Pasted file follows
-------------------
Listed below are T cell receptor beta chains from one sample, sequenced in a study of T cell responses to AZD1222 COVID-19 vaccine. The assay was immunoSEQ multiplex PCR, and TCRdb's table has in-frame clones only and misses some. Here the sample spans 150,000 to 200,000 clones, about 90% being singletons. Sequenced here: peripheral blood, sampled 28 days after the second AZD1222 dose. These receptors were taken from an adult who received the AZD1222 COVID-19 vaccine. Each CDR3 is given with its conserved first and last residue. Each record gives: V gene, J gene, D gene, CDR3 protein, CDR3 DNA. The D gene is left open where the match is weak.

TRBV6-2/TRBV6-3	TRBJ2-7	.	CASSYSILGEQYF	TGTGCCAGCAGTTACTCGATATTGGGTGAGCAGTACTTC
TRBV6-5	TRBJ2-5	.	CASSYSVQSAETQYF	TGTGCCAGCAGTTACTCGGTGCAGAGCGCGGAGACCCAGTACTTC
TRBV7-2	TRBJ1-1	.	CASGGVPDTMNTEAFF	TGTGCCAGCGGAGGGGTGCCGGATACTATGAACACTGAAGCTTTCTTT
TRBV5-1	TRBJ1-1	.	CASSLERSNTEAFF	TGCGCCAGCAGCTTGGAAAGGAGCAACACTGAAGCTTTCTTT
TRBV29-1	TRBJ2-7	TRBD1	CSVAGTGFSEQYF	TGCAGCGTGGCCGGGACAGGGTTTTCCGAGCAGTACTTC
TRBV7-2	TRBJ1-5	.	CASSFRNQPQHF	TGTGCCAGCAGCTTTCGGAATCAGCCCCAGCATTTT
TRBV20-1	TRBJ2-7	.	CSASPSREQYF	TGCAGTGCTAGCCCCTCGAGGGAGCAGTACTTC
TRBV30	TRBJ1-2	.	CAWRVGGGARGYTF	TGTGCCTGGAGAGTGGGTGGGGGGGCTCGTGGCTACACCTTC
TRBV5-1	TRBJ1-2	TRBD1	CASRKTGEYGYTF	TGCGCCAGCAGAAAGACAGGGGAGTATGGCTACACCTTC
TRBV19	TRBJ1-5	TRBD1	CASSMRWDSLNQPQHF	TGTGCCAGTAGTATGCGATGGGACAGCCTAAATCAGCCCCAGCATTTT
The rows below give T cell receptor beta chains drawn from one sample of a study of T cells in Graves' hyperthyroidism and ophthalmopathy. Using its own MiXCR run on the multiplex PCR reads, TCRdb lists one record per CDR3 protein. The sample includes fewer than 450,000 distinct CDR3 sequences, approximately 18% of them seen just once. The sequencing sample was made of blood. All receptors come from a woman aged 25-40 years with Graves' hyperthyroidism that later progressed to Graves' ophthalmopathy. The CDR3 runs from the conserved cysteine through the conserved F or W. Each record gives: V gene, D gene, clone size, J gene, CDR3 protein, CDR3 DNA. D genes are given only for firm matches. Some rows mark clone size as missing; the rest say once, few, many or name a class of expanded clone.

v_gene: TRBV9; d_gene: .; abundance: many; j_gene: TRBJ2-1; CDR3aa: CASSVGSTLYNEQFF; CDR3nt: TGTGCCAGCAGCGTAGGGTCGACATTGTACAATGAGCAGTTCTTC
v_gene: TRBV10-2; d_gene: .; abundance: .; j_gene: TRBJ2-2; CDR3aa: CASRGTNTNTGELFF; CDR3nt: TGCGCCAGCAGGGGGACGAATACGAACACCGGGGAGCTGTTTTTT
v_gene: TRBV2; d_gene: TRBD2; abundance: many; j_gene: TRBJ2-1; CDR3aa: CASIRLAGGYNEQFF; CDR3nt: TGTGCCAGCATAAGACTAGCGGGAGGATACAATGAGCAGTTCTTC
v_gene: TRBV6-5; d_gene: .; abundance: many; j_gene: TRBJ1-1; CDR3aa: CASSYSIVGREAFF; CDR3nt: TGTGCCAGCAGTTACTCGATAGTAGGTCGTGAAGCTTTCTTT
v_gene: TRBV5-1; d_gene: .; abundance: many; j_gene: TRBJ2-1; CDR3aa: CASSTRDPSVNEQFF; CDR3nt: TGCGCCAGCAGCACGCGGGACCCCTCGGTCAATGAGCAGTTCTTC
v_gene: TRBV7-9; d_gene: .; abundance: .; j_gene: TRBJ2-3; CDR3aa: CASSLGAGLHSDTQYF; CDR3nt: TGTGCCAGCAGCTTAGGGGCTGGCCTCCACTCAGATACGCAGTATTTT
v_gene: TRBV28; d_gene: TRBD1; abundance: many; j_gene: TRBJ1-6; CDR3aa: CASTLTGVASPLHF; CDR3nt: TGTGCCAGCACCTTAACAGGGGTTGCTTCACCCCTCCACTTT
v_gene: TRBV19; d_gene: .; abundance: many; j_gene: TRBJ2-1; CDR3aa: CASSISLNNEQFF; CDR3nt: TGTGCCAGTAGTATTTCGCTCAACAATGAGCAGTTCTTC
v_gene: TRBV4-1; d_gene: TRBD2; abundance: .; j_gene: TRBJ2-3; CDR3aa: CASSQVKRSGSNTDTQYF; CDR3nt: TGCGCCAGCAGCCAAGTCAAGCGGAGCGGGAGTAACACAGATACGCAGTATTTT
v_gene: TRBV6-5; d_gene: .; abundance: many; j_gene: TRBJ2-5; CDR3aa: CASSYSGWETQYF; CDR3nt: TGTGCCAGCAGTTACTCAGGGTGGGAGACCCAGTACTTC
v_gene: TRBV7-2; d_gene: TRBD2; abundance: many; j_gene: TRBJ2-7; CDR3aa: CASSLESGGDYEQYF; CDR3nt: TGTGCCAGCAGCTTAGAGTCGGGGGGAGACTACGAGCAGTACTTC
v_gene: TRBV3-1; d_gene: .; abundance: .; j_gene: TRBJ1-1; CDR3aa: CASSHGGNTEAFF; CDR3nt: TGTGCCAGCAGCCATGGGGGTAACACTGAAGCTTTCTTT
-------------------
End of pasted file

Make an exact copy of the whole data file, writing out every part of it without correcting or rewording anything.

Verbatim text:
Listed below are T cell receptor beta chains from one sample, sequenced in a study of T cell responses to AZD1222 COVID-19 vaccine. The assay was immunoSEQ multiplex PCR, and TCRdb's table has in-frame clones only and misses some. Here the sample spans 150,000 to 200,000 clones, about 90% being singletons. Sequenced here: peripheral blood, sampled 28 days after the second AZD1222 dose. These receptors were taken from an adult who received the AZD1222 COVID-19 vaccine. Each CDR3 is given with its conserved first and last residue. Each record gives: V gene, J gene, D gene, CDR3 protein, CDR3 DNA. The D gene is left open where the match is weak.

TRBV6-2/TRBV6-3	TRBJ2-7	.	CASSYSILGEQYF	TGTGCCAGCAGTTACTCGATATTGGGTGAGCAGTACTTC
TRBV6-5	TRBJ2-5	.	CASSYSVQSAETQYF	TGTGCCAGCAGTTACTCGGTGCAGAGCGCGGAGACCCAGTACTTC
TRBV7-2	TRBJ1-1	.	CASGGVPDTMNTEAFF	TGTGCCAGCGGAGGGGTGCCGGATACTATGAACACTGAAGCTTTCTTT
TRBV5-1	TRBJ1-1	.	CASSLERSNTEAFF	TGCGCCAGCAGCTTGGAAAGGAGCAACACTGAAGCTTTCTTT
TRBV29-1	TRBJ2-7	TRBD1	CSVAGTGFSEQYF	TGCAGCGTGGCCGGGACAGGGTTTTCCGAGCAGTACTTC
TRBV7-2	TRBJ1-5	.	CASSFRNQPQHF	TGTGCCAGCAGCTTTCGGAATCAGCCCCAGCATTTT
TRBV20-1	TRBJ2-7	.	CSASPSREQYF	TGCAGTGCTAGCCCCTCGAGGGAGCAGTACTTC
TRBV30	TRBJ1-2	.	CAWRVGGGARGYTF	TGTGCCTGGAGAGTGGGTGGGGGGGCTCGTGGCTACACCTTC
TRBV5-1	TRBJ1-2	TRBD1	CASRKTGEYGYTF	TGCGCCAGCAGAAAGACAGGGGAGTATGGCTACACCTTC
TRBV19	TRBJ1-5	TRBD1	CASSMRWDSLNQPQHF	TGTGCCAGTAGTATGCGATGGGACAGCCTAAATCAGCCCCAGCATTTT
The rows below give T cell receptor beta chains drawn from one sample of a study of T cells in Graves' hyperthyroidism and ophthalmopathy. Using its own MiXCR run on the multiplex PCR reads, TCRdb lists one record per CDR3 protein. The sample includes fewer than 450,000 distinct CDR3 sequences, approximately 18% of them seen just once. The sequencing sample was made of blood. All receptors come from a woman aged 25-40 years with Graves' hyperthyroidism that later progressed to Graves' ophthalmopathy. The CDR3 runs from the conserved cysteine through the conserved F or W. Each record gives: V gene, D gene, clone size, J gene, CDR3 protein, CDR3 DNA. D genes are given only for firm matches. Some rows mark clone size as missing; the rest say once, few, many or name a class of expanded clone.

v_gene: TRBV9; d_gene: .; abundance: many; j_gene: TRBJ2-1; CDR3aa: CASSVGSTLYNEQFF; CDR3nt: TGTGCCAGCAGCGTAGGGTCGACATTGTACAATGAGCAGTTCTTC
v_gene: TRBV10-2; d_gene: .; abundance: .; j_gene: TRBJ2-2; CDR3aa: CASRGTNTNTGELFF; CDR3nt: TGCGCCAGCAGGGGGACGAATACGAACACCGGGGAGCTGTTTTTT
v_gene: TRBV2; d_gene: TRBD2; abundance: many; j_gene: TRBJ2-1; CDR3aa: CASIRLAGGYNEQFF; CDR3nt: TGTGCCAGCATAAGACTAGCGGGAGGATACAATGAGCAGTTCTTC
v_gene: TRBV6-5; d_gene: .; abundance: many; j_gene: TRBJ1-1; CDR3aa: CASSYSIVGREAFF; CDR3nt: TGTGCCAGCAGTTACTCGATAGTAGGTCGTGAAGCTTTCTTT
v_gene: TRBV5-1; d_gene: .; abundance: many; j_gene: TRBJ2-1; CDR3aa: CASSTRDPSVNEQFF; CDR3nt: TGCGCCAGCAGCACGCGGGACCCCTCGGTCAATGAGCAGTTCTTC
v_gene: TRBV7-9; d_gene: .; abundance: .; j_gene: TRBJ2-3; CDR3aa: CASSLGAGLHSDTQYF; CDR3nt: TGTGCCAGCAGCTTAGGGGCTGGCCTCCACTCAGATACGCAGTATTTT
v_gene: TRBV28; d_gene: TRBD1; abundance: many; j_gene: TRBJ1-6; CDR3aa: CASTLTGVASPLHF; CDR3nt: TGTGCCAGCACCTTAACAGGGGTTGCTTCACCCCTCCACTTT
v_gene: TRBV19; d_gene: .; abundance: many; j_gene: TRBJ2-1; CDR3aa: CASSISLNNEQFF; CDR3nt: TGTGCCAGTAGTATTTCGCTCAACAATGAGCAGTTCTTC
v_gene: TRBV4-1; d_gene: TRBD2; abundance: .; j_gene: TRBJ2-3; CDR3aa: CASSQVKRSGSNTDTQYF; CDR3nt: TGCGCCAGCAGCCAAGTCAAGCGGAGCGGGAGTAACACAGATACGCAGTATTTT
v_gene: TRBV6-5; d_gene: .; abundance: many; j_gene: TRBJ2-5; CDR3aa: CASSYSGWETQYF; CDR3nt: TGTGCCAGCAGTTACTCAGGGTGGGAGACCCAGTACTTC
v_gene: TRBV7-2; d_gene: TRBD2; abundance: many; j_gene: TRBJ2-7; CDR3aa: CASSLESGGDYEQYF; CDR3nt: TGTGCCAGCAGCTTAGAGTCGGGGGGAGACTACGAGCAGTACTTC
v_gene: TRBV3-1; d_gene: .; abundance: .; j_gene: TRBJ1-1; CDR3aa: CASSHGGNTEAFF; CDR3nt: TGTGCCAGCAGCCATGGGGGTAACACTGAAGCTTTCTTT